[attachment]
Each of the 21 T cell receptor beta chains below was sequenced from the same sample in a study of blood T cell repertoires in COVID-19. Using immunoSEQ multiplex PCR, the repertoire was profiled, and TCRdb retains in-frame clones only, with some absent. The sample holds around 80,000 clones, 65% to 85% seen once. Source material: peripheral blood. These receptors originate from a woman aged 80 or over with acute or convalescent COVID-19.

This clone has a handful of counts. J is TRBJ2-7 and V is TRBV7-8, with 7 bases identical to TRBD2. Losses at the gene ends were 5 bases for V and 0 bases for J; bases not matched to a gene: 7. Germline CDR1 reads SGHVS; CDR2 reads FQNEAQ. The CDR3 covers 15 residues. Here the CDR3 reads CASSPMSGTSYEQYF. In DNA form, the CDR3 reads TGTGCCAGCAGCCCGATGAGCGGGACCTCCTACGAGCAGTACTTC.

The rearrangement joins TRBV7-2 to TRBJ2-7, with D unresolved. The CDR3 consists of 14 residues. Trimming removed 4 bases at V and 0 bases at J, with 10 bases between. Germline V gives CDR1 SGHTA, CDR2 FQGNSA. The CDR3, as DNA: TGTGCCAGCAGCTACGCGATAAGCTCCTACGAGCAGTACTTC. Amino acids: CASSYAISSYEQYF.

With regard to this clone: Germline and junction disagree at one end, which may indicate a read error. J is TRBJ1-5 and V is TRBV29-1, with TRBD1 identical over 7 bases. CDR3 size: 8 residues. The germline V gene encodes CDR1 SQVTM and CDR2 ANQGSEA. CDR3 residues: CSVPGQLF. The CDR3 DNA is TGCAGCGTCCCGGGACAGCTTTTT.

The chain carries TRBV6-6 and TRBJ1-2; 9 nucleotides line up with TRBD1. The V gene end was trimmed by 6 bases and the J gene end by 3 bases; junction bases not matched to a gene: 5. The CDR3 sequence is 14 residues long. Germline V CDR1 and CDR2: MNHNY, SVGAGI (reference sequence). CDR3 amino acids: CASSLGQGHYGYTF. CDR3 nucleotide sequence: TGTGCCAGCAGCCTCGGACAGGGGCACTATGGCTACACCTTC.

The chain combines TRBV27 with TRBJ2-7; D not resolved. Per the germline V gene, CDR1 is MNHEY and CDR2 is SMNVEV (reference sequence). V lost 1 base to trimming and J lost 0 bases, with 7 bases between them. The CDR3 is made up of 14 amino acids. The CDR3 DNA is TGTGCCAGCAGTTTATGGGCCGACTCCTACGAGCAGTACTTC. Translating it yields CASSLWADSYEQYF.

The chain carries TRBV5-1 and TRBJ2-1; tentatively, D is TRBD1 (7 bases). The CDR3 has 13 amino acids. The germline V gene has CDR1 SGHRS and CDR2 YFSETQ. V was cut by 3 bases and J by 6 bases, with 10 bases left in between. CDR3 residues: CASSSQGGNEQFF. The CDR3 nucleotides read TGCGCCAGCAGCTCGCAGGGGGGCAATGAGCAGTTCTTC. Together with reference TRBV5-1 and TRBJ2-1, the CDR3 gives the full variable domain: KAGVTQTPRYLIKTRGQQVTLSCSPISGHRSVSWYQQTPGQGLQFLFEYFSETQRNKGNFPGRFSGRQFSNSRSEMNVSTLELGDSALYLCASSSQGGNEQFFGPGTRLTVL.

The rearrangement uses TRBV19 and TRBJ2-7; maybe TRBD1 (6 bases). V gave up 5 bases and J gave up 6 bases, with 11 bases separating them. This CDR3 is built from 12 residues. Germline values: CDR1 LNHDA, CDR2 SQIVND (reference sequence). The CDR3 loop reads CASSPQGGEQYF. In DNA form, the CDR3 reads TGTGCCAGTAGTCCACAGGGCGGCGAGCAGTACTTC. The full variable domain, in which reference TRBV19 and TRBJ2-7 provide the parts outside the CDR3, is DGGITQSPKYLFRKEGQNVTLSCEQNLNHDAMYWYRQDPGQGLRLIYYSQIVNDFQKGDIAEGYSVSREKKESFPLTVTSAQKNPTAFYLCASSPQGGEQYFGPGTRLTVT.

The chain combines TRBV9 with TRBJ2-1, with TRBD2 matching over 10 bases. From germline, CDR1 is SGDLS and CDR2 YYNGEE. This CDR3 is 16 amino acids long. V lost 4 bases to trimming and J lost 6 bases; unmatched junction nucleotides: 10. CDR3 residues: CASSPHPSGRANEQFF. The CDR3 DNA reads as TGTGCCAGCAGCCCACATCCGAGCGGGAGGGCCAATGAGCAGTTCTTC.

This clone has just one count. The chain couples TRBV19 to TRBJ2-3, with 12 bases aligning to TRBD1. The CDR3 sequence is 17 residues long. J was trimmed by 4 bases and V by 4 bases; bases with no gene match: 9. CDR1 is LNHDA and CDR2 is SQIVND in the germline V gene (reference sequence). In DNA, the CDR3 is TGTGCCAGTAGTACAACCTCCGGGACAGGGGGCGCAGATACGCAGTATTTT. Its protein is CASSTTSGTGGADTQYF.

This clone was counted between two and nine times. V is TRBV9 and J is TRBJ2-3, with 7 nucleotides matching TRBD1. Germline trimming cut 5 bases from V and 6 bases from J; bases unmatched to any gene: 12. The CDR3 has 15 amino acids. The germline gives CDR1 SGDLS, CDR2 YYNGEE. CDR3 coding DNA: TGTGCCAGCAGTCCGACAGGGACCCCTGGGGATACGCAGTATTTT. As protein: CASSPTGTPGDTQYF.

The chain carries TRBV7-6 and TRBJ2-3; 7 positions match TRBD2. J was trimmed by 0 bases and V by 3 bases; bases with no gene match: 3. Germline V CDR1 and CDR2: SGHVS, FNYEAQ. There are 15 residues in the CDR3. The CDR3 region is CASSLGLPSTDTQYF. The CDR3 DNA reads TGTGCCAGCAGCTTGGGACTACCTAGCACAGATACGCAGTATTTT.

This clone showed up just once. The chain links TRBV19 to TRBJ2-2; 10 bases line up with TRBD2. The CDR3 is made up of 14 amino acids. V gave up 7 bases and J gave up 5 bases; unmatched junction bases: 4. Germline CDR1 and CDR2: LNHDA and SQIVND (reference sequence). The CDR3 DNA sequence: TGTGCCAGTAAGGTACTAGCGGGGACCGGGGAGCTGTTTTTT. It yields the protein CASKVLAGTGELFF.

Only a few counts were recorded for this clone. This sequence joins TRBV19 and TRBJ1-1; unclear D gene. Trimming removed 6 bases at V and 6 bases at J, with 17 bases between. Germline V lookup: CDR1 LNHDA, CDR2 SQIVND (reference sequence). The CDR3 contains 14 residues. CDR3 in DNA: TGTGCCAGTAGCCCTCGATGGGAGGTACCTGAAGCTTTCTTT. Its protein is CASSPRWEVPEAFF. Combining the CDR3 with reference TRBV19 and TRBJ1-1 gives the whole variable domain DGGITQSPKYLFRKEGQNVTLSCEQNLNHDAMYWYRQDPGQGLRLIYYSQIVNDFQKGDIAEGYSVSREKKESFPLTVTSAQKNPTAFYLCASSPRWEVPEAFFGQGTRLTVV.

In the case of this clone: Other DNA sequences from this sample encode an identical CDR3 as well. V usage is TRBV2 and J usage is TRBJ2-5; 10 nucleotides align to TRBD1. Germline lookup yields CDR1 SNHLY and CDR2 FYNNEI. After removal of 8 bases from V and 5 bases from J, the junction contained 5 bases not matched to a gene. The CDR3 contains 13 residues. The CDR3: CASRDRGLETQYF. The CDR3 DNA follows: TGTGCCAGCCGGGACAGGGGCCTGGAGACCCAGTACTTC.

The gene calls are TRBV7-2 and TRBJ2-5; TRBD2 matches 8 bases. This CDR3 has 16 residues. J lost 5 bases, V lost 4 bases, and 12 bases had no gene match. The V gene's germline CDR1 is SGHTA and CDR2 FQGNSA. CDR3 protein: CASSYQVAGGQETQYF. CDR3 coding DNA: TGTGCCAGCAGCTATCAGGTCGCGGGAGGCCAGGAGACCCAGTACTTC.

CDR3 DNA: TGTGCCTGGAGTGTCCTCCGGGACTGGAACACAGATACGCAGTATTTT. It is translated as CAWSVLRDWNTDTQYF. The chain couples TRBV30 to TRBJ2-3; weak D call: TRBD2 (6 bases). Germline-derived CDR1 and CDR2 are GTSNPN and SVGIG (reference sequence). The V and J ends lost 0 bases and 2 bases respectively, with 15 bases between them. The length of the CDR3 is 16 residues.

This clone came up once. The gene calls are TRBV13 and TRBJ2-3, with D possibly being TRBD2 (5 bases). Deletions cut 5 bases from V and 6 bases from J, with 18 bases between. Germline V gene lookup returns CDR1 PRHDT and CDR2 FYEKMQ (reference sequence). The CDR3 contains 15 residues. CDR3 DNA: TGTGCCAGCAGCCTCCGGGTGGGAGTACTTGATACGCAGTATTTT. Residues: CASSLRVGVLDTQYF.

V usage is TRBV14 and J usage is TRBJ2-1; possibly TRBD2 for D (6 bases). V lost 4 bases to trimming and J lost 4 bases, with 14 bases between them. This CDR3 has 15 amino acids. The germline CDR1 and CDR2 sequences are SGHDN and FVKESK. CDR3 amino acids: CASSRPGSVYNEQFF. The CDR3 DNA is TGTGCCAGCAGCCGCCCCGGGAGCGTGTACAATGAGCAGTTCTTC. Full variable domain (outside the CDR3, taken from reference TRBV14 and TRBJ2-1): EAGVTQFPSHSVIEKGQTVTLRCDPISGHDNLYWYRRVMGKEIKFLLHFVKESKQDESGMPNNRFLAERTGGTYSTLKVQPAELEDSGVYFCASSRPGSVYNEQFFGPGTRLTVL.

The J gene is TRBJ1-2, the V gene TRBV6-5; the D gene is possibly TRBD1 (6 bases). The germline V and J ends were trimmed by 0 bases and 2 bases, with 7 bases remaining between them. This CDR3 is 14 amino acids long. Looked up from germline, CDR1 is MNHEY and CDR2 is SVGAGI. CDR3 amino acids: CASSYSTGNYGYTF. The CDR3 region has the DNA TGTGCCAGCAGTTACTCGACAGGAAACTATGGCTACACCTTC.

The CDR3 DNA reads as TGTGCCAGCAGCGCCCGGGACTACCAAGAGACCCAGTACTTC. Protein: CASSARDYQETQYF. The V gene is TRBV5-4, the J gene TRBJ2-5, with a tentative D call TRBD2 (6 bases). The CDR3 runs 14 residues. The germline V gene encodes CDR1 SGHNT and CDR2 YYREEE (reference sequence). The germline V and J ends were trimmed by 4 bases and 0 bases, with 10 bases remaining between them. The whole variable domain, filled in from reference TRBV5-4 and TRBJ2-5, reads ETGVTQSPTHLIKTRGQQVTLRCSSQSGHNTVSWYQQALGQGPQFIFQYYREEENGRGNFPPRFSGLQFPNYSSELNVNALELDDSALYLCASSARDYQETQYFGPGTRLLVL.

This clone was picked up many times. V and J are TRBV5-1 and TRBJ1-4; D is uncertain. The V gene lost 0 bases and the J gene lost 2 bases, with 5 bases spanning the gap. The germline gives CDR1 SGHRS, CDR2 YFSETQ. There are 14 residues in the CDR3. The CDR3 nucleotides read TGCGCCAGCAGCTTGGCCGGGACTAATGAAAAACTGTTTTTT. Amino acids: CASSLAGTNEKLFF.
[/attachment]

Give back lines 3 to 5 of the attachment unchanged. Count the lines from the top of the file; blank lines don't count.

The rearrangement joins TRBV7-2 to TRBJ2-7, with D unresolved. The CDR3 consists of 14 residues. Trimming removed 4 bases at V and 0 bases at J, with 10 bases between. Germline V gives CDR1 SGHTA, CDR2 FQGNSA. The CDR3, as DNA: TGTGCCAGCAGCTACGCGATAAGCTCCTACGAGCAGTACTTC. Amino acids: CASSYAISSYEQYF.

With regard to this clone: Germline and junction disagree at one end, which may indicate a read error. J is TRBJ1-5 and V is TRBV29-1, with TRBD1 identical over 7 bases. CDR3 size: 8 residues. The germline V gene encodes CDR1 SQVTM and CDR2 ANQGSEA. CDR3 residues: CSVPGQLF. The CDR3 DNA is TGCAGCGTCCCGGGACAGCTTTTT.

The chain carries TRBV6-6 and TRBJ1-2; 9 nucleotides line up with TRBD1. The V gene end was trimmed by 6 bases and the J gene end by 3 bases; junction bases not matched to a gene: 5. The CDR3 sequence is 14 residues long. Germline V CDR1 and CDR2: MNHNY, SVGAGI (reference sequence). CDR3 amino acids: CASSLGQGHYGYTF. CDR3 nucleotide sequence: TGTGCCAGCAGCCTCGGACAGGGGCACTATGGCTACACCTTC.